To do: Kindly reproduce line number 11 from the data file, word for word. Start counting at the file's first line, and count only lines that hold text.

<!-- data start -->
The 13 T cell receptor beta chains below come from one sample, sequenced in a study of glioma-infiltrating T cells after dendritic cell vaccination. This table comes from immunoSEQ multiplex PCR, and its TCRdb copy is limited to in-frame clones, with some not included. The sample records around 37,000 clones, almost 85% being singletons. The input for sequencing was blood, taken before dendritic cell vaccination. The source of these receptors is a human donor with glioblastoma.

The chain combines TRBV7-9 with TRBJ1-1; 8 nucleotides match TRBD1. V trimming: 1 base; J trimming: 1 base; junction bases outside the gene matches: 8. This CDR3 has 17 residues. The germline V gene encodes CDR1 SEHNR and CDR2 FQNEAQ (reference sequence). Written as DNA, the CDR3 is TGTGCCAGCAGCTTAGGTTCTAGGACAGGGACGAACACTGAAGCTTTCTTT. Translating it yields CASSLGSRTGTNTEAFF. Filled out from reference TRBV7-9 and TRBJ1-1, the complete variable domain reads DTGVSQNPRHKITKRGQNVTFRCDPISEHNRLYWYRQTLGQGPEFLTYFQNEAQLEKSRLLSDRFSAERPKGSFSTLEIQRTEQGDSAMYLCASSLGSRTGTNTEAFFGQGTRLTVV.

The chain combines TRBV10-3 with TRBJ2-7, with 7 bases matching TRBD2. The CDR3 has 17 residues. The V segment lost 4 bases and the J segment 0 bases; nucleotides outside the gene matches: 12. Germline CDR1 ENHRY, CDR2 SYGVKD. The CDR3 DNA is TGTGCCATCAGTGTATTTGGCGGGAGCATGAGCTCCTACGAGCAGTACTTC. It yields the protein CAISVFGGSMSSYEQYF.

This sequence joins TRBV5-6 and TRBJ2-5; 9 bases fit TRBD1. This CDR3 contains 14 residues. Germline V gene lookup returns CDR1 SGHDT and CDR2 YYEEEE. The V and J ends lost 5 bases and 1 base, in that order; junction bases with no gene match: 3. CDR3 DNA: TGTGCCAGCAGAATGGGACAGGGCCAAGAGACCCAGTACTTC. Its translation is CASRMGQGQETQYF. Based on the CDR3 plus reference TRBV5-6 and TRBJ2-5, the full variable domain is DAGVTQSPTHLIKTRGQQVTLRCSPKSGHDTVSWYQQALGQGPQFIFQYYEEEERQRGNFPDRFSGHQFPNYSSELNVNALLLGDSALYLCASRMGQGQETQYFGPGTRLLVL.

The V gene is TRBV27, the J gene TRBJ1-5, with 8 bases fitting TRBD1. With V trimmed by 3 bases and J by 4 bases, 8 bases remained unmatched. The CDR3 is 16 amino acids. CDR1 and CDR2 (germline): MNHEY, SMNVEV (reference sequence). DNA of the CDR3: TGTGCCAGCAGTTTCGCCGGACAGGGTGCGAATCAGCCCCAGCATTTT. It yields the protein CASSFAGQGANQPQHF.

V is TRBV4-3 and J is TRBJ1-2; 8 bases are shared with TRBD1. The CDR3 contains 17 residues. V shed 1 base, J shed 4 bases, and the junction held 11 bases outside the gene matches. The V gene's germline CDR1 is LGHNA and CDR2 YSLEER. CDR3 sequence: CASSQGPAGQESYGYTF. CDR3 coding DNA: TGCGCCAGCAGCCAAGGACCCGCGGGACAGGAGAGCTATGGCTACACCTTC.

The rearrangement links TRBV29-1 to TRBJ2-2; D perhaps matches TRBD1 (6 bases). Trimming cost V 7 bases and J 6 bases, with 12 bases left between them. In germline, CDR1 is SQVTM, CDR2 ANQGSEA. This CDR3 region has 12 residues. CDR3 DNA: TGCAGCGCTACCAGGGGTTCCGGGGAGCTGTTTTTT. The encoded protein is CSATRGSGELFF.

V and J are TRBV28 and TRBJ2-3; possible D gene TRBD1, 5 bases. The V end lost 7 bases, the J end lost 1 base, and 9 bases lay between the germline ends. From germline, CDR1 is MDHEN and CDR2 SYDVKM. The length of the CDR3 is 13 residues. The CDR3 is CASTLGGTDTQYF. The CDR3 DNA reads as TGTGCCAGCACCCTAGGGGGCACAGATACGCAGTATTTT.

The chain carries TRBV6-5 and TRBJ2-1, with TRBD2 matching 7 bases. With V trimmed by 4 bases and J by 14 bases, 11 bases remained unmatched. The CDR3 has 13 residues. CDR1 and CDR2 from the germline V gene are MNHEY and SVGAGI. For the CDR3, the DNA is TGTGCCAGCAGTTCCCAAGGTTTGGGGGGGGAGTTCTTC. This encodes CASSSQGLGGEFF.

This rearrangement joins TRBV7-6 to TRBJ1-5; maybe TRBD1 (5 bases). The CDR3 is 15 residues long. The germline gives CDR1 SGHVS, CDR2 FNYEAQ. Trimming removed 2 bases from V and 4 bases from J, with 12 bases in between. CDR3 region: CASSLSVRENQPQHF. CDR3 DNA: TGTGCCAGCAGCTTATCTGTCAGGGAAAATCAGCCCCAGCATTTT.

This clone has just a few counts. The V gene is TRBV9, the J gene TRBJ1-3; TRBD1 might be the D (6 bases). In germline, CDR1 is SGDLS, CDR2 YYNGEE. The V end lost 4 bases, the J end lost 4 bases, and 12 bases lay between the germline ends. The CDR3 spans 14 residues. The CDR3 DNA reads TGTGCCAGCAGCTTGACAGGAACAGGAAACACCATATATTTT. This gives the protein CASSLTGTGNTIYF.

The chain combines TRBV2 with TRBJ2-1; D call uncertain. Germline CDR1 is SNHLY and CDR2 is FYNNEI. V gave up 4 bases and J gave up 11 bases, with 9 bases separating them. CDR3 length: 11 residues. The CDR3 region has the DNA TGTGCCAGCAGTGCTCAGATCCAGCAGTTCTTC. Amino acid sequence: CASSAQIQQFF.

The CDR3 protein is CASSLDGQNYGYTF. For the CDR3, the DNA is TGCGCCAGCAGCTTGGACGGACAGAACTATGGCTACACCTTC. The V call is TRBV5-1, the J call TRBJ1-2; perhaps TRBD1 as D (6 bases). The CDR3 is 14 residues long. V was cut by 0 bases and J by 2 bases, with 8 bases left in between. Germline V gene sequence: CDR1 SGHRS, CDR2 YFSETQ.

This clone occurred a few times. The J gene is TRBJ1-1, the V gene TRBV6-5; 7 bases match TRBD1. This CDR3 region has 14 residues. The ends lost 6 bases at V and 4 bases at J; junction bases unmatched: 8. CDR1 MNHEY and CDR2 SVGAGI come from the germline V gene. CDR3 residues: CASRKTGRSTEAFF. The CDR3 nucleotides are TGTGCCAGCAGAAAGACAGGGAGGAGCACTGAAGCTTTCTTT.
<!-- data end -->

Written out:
This clone has just a few counts. The V gene is TRBV9, the J gene TRBJ1-3; TRBD1 might be the D (6 bases). In germline, CDR1 is SGDLS, CDR2 YYNGEE. The V end lost 4 bases, the J end lost 4 bases, and 12 bases lay between the germline ends. The CDR3 spans 14 residues. The CDR3 DNA reads TGTGCCAGCAGCTTGACAGGAACAGGAAACACCATATATTTT. This gives the protein CASSLTGTGNTIYF.